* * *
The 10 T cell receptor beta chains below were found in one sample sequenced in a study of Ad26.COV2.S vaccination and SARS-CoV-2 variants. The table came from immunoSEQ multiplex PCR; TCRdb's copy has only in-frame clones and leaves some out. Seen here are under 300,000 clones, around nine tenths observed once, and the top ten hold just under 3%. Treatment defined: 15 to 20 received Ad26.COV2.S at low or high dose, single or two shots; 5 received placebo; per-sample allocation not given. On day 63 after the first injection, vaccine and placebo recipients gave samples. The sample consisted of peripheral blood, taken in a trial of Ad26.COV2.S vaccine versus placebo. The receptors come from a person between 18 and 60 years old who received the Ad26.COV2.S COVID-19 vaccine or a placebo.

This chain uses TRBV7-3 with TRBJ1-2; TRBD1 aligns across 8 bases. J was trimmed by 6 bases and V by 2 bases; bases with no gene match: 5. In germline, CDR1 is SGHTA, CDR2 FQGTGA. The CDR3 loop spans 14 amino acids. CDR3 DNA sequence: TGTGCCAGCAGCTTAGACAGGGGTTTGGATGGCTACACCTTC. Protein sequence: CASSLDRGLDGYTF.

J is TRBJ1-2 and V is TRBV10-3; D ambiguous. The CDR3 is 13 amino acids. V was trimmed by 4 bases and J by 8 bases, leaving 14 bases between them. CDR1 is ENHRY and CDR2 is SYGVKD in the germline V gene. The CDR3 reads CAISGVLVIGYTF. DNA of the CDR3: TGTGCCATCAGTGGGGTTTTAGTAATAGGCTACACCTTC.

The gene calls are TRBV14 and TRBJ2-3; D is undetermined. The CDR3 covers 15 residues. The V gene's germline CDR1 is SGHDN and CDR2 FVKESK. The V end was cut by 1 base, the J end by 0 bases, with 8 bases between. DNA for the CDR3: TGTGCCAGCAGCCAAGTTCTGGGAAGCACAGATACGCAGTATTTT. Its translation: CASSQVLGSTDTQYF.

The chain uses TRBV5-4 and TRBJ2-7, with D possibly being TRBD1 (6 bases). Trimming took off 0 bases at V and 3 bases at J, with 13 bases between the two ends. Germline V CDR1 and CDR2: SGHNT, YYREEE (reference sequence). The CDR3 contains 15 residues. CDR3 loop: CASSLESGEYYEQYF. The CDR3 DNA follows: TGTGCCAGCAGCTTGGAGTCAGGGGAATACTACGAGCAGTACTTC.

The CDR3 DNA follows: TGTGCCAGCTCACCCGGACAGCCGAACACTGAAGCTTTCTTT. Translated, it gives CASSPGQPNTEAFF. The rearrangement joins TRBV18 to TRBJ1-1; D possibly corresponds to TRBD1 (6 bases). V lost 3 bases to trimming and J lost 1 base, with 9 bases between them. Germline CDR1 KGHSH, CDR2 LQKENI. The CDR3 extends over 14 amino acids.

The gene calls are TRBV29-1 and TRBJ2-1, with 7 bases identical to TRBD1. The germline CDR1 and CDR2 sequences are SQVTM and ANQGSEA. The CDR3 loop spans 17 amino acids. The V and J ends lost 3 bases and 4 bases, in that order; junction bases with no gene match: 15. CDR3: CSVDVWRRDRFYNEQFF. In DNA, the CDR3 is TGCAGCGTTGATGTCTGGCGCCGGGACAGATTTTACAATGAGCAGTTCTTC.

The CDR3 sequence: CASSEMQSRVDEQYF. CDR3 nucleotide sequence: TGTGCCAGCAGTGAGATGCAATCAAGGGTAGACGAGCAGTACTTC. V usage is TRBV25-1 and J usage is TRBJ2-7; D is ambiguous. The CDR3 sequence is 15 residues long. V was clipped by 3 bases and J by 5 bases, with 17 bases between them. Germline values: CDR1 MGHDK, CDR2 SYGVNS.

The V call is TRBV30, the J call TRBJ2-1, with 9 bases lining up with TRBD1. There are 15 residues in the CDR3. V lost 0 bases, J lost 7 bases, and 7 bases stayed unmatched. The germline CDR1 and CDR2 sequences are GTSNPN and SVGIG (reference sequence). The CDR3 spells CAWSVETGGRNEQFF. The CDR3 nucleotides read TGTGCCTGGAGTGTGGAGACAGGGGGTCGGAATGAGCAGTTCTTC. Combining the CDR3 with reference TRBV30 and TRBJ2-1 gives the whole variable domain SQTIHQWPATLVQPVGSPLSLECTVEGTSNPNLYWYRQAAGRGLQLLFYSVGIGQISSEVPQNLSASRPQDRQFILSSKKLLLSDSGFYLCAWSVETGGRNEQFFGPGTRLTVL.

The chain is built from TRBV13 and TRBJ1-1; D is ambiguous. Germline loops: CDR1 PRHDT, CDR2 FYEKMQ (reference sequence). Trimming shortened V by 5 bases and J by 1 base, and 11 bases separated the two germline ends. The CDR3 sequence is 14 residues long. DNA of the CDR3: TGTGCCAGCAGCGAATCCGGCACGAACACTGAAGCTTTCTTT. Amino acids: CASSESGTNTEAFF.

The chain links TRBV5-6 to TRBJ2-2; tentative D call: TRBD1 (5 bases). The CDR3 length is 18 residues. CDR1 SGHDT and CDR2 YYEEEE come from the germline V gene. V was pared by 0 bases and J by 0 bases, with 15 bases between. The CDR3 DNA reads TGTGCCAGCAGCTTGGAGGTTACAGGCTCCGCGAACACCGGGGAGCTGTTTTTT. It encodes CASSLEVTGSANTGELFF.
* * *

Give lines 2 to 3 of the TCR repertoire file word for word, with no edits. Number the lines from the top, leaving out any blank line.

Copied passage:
This chain uses TRBV7-3 with TRBJ1-2; TRBD1 aligns across 8 bases. J was trimmed by 6 bases and V by 2 bases; bases with no gene match: 5. In germline, CDR1 is SGHTA, CDR2 FQGTGA. The CDR3 loop spans 14 amino acids. CDR3 DNA sequence: TGTGCCAGCAGCTTAGACAGGGGTTTGGATGGCTACACCTTC. Protein sequence: CASSLDRGLDGYTF.

J is TRBJ1-2 and V is TRBV10-3; D ambiguous. The CDR3 is 13 amino acids. V was trimmed by 4 bases and J by 8 bases, leaving 14 bases between them. CDR1 is ENHRY and CDR2 is SYGVKD in the germline V gene. The CDR3 reads CAISGVLVIGYTF. DNA of the CDR3: TGTGCCATCAGTGGGGTTTTAGTAATAGGCTACACCTTC.